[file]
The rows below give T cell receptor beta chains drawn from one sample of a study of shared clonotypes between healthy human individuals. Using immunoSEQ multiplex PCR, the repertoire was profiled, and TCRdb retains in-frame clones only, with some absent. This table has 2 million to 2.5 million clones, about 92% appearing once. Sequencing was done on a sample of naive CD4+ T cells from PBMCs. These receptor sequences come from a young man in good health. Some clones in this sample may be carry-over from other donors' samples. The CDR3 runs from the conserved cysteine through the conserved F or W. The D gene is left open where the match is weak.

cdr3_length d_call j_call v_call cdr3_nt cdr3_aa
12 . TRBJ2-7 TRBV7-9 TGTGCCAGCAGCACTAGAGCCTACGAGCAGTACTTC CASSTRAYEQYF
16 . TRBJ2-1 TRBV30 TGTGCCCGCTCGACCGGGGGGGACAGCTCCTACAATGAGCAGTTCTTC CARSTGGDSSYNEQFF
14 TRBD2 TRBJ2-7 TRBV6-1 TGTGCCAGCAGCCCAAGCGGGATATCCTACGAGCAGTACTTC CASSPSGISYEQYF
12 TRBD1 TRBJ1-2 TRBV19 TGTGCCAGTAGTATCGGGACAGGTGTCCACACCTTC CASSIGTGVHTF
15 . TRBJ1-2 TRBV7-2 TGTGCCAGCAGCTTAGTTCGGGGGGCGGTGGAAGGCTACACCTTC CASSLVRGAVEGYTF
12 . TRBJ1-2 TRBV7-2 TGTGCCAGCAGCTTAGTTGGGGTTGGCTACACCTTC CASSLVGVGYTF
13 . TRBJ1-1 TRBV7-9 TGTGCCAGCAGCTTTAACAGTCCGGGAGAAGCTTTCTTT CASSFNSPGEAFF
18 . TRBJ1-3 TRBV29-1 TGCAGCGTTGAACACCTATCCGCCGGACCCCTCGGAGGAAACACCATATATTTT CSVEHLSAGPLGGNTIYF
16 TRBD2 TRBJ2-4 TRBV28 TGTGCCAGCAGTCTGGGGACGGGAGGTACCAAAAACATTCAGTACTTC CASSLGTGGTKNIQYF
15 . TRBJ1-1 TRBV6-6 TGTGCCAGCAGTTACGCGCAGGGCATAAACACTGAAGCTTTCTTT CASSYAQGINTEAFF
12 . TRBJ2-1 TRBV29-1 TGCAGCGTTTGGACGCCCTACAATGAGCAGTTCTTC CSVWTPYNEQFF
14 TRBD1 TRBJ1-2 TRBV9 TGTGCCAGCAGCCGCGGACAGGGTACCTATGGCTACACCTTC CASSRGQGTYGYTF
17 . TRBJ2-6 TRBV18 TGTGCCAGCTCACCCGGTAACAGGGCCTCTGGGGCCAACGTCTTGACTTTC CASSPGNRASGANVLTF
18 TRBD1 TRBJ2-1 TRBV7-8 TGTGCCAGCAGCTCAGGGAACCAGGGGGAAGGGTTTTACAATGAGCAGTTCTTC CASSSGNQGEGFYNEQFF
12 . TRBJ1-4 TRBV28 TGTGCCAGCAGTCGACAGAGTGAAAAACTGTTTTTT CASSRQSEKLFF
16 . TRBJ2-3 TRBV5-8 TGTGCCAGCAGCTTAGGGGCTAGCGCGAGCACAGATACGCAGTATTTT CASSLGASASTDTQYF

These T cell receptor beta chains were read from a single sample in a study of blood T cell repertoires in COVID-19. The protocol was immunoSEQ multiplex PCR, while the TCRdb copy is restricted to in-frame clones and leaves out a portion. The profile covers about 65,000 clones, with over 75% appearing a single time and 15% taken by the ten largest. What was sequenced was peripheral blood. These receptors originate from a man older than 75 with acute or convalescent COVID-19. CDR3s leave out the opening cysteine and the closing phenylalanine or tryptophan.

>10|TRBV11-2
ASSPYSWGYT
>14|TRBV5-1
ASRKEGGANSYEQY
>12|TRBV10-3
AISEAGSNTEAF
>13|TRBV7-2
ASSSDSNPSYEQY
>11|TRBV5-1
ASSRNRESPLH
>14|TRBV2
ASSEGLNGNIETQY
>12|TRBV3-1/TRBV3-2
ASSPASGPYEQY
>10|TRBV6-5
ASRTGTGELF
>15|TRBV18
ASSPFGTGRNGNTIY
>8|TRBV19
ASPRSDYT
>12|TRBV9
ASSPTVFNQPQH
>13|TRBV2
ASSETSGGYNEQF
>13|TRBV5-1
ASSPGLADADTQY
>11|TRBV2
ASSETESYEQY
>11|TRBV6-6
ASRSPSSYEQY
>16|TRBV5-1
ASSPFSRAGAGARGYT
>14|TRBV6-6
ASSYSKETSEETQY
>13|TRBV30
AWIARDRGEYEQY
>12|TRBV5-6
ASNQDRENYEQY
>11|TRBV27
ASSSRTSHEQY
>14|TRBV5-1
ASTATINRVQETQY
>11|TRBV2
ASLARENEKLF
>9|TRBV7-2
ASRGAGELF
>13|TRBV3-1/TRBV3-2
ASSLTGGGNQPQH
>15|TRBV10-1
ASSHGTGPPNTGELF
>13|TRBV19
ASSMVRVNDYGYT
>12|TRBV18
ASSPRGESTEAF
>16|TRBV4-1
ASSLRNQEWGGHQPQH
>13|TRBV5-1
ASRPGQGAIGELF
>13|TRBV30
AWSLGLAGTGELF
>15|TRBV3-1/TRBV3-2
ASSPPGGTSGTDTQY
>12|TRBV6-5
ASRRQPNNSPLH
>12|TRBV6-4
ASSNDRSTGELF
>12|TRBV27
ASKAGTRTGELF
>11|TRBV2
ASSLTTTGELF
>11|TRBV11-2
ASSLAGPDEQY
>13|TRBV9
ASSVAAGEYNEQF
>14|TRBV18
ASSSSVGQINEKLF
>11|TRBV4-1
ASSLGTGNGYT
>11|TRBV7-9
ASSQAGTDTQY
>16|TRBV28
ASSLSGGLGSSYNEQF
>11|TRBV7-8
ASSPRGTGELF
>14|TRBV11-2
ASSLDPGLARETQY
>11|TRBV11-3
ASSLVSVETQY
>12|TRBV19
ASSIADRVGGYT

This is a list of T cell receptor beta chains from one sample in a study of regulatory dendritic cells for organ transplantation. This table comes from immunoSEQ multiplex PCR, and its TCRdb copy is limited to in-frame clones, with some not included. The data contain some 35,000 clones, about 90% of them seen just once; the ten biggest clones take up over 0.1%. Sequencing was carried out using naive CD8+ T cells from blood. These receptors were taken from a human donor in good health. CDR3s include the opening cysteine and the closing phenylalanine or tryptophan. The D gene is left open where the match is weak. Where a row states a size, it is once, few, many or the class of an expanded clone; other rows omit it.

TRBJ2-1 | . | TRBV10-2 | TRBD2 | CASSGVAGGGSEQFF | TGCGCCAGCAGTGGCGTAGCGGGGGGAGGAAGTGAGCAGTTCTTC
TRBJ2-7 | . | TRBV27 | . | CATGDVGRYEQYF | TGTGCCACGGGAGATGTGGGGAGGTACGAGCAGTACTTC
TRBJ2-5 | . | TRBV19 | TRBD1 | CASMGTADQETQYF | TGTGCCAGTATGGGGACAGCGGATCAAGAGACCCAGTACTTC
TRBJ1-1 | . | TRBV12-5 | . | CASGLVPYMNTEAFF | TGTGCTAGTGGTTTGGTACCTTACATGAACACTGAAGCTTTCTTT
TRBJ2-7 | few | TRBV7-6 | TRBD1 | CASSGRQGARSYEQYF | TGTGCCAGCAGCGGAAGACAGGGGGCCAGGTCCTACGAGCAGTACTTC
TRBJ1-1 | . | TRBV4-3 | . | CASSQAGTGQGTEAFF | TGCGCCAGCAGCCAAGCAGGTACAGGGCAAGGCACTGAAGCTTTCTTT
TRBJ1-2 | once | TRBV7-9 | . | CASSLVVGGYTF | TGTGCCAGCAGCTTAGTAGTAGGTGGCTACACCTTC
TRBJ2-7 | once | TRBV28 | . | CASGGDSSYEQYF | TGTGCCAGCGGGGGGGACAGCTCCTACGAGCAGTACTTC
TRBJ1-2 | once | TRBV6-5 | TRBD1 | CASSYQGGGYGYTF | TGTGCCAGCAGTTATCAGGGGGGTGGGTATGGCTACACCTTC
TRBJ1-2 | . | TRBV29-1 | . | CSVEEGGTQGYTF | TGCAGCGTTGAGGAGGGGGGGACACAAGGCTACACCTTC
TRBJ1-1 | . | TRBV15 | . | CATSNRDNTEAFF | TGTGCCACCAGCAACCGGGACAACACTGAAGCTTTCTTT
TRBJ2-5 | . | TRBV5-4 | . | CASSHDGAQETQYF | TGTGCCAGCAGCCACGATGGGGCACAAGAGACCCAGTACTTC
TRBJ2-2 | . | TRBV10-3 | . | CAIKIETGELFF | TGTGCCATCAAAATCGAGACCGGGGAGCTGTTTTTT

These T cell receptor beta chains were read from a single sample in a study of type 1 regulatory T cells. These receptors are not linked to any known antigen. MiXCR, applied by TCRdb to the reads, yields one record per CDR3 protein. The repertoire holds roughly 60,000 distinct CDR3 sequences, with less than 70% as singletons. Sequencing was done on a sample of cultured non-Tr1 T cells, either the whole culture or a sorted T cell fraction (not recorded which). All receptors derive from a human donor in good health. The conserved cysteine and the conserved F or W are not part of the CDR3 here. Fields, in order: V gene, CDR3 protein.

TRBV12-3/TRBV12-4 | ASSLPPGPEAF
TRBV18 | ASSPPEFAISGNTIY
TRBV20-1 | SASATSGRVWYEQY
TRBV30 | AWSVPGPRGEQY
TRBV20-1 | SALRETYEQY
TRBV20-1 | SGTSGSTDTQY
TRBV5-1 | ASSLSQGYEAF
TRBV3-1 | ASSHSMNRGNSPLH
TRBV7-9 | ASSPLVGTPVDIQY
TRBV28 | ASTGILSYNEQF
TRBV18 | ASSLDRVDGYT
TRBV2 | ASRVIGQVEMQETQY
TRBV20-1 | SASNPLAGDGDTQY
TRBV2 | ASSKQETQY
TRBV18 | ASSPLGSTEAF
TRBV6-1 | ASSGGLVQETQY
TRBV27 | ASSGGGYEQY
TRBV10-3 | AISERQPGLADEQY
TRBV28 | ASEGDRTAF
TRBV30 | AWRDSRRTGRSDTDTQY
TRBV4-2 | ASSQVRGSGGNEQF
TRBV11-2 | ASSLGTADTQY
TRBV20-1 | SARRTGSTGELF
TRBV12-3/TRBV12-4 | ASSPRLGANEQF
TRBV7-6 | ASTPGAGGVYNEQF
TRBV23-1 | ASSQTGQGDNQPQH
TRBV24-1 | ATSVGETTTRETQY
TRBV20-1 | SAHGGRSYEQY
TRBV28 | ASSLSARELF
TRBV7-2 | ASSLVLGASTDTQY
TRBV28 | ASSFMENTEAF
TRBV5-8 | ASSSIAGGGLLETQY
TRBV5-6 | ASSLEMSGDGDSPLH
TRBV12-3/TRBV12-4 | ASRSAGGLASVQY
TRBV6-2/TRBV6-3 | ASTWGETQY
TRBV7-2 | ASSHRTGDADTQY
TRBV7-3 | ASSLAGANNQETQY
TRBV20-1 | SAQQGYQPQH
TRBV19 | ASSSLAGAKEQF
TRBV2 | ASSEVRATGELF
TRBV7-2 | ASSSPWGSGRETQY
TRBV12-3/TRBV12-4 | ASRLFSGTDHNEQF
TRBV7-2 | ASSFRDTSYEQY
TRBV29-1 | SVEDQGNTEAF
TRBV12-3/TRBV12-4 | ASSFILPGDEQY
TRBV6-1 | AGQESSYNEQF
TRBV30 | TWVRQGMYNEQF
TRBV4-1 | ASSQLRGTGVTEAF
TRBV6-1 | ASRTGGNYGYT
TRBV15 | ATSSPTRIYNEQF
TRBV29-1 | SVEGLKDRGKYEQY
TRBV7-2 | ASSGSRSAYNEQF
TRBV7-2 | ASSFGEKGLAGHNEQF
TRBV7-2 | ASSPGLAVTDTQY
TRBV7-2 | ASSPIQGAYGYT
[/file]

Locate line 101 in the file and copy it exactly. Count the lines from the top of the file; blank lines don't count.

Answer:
ASSLSGGLGSSYNEQF